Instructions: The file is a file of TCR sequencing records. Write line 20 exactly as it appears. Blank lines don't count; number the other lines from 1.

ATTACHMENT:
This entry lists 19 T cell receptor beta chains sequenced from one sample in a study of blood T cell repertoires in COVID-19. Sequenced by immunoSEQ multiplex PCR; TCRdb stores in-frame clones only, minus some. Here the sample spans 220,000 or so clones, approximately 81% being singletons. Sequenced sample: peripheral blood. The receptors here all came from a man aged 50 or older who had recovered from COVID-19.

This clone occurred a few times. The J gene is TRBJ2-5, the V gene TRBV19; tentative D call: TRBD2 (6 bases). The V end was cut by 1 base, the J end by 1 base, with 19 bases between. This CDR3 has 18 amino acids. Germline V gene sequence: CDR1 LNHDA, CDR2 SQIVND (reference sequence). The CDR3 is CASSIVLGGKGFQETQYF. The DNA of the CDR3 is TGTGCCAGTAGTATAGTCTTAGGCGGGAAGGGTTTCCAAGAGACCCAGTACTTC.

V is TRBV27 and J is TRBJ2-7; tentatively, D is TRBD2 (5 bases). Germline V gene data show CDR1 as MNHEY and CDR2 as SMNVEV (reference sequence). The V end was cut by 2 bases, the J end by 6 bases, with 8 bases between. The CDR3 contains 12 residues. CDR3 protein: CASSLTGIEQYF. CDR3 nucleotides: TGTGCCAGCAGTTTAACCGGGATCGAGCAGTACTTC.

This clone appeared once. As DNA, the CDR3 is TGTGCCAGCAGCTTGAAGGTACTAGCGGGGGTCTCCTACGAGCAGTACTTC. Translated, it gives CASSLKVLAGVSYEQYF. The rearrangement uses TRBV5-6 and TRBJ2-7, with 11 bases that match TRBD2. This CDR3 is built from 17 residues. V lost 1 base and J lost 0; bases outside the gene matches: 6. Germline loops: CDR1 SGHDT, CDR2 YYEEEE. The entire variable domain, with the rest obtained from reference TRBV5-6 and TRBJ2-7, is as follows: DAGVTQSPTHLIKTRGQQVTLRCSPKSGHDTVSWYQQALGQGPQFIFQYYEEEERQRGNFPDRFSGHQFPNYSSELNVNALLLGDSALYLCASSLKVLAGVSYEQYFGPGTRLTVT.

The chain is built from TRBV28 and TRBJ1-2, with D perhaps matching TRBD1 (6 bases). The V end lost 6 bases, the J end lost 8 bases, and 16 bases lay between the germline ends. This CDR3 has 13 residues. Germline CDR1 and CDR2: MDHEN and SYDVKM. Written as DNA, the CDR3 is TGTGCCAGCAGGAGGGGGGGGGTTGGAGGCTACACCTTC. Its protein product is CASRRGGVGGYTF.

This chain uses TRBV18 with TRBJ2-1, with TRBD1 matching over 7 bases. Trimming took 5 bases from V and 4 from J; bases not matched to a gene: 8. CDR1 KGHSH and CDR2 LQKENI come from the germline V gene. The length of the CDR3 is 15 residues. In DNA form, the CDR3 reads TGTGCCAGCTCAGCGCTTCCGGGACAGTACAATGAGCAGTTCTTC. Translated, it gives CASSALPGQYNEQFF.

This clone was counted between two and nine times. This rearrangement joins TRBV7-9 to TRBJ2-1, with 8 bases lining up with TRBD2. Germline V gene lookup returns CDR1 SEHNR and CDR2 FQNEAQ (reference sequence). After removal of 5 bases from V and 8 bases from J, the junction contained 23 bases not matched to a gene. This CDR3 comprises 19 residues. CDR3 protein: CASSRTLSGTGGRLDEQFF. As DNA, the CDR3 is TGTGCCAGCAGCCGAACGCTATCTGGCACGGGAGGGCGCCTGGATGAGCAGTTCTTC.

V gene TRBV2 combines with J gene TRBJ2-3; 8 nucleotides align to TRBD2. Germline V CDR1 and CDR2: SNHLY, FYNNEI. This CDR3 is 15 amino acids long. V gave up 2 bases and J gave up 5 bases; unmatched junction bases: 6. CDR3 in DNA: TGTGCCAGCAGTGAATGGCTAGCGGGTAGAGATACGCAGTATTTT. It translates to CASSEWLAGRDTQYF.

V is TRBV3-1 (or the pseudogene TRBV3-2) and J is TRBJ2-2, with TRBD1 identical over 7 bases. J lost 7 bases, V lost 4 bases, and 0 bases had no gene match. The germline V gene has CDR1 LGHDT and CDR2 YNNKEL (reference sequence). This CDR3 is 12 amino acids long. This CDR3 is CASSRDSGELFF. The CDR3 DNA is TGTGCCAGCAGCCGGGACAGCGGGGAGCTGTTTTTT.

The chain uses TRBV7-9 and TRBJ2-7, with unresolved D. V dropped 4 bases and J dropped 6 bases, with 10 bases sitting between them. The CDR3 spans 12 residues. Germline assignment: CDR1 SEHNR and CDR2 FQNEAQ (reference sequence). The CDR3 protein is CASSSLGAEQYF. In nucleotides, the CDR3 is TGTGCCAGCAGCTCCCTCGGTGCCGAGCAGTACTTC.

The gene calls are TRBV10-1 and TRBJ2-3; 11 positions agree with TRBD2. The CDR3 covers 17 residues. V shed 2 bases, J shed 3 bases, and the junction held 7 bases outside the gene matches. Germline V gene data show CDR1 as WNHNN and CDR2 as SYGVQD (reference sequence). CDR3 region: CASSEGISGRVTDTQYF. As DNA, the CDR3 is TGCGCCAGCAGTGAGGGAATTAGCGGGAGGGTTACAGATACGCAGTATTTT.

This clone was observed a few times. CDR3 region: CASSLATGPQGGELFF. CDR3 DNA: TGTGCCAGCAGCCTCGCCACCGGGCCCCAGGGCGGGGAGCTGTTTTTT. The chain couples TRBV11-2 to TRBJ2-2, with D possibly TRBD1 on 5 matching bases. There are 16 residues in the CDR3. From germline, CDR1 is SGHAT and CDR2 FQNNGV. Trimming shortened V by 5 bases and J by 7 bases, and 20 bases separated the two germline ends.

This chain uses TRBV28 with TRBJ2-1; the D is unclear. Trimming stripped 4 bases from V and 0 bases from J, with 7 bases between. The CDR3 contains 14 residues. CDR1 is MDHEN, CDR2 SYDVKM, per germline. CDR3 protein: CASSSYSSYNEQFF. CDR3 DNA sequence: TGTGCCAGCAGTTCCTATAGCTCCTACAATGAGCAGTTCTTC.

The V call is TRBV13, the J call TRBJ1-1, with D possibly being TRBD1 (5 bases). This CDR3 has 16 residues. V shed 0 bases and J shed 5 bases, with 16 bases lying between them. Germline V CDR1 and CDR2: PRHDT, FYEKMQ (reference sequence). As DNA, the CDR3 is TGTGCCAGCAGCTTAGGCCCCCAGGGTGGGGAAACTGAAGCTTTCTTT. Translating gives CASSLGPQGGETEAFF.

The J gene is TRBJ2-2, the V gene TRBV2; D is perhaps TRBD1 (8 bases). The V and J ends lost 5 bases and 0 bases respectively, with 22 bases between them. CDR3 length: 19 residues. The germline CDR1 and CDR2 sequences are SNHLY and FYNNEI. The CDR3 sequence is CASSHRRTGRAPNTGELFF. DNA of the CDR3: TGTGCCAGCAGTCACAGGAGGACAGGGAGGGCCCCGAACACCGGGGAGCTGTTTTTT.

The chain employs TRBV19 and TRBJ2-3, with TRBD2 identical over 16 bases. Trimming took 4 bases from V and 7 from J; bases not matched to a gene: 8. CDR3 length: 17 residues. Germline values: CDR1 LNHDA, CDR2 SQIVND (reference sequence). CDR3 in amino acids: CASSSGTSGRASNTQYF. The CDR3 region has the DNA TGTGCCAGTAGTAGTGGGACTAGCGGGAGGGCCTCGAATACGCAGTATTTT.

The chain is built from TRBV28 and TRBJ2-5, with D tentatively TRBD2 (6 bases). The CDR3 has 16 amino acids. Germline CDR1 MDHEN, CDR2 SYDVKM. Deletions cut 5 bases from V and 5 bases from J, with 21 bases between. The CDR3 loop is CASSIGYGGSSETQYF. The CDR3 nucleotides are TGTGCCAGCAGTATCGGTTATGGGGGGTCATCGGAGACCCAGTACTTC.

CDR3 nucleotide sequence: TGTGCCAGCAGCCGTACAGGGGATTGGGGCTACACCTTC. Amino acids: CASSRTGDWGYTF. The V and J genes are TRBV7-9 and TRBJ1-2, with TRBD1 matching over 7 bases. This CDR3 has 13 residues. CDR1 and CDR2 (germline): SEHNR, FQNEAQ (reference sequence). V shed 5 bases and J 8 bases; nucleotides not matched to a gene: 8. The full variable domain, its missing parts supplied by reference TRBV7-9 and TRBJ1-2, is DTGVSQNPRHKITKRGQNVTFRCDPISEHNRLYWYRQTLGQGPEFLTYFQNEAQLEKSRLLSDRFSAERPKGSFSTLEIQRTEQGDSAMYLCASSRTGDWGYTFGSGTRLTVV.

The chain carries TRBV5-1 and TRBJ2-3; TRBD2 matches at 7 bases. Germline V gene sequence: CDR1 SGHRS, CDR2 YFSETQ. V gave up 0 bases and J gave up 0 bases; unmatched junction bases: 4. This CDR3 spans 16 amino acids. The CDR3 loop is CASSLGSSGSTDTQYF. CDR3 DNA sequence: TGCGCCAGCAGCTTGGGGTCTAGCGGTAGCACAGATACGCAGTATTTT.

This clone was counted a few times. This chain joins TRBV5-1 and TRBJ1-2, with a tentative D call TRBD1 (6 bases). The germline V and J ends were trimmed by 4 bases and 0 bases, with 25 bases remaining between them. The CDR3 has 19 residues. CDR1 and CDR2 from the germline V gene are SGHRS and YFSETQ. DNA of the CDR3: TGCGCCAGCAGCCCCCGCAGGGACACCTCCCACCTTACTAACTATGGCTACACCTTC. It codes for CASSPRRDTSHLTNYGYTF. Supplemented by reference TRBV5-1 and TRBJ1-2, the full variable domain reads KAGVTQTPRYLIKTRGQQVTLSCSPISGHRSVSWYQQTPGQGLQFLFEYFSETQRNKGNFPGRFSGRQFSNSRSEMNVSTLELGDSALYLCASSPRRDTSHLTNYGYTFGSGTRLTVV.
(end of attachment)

This clone was counted a few times. This chain joins TRBV5-1 and TRBJ1-2, with a tentative D call TRBD1 (6 bases). The germline V and J ends were trimmed by 4 bases and 0 bases, with 25 bases remaining between them. The CDR3 has 19 residues. CDR1 and CDR2 from the germline V gene are SGHRS and YFSETQ. DNA of the CDR3: TGCGCCAGCAGCCCCCGCAGGGACACCTCCCACCTTACTAACTATGGCTACACCTTC. It codes for CASSPRRDTSHLTNYGYTF. Supplemented by reference TRBV5-1 and TRBJ1-2, the full variable domain reads KAGVTQTPRYLIKTRGQQVTLSCSPISGHRSVSWYQQTPGQGLQFLFEYFSETQRNKGNFPGRFSGRQFSNSRSEMNVSTLELGDSALYLCASSPRRDTSHLTNYGYTFGSGTRLTVV.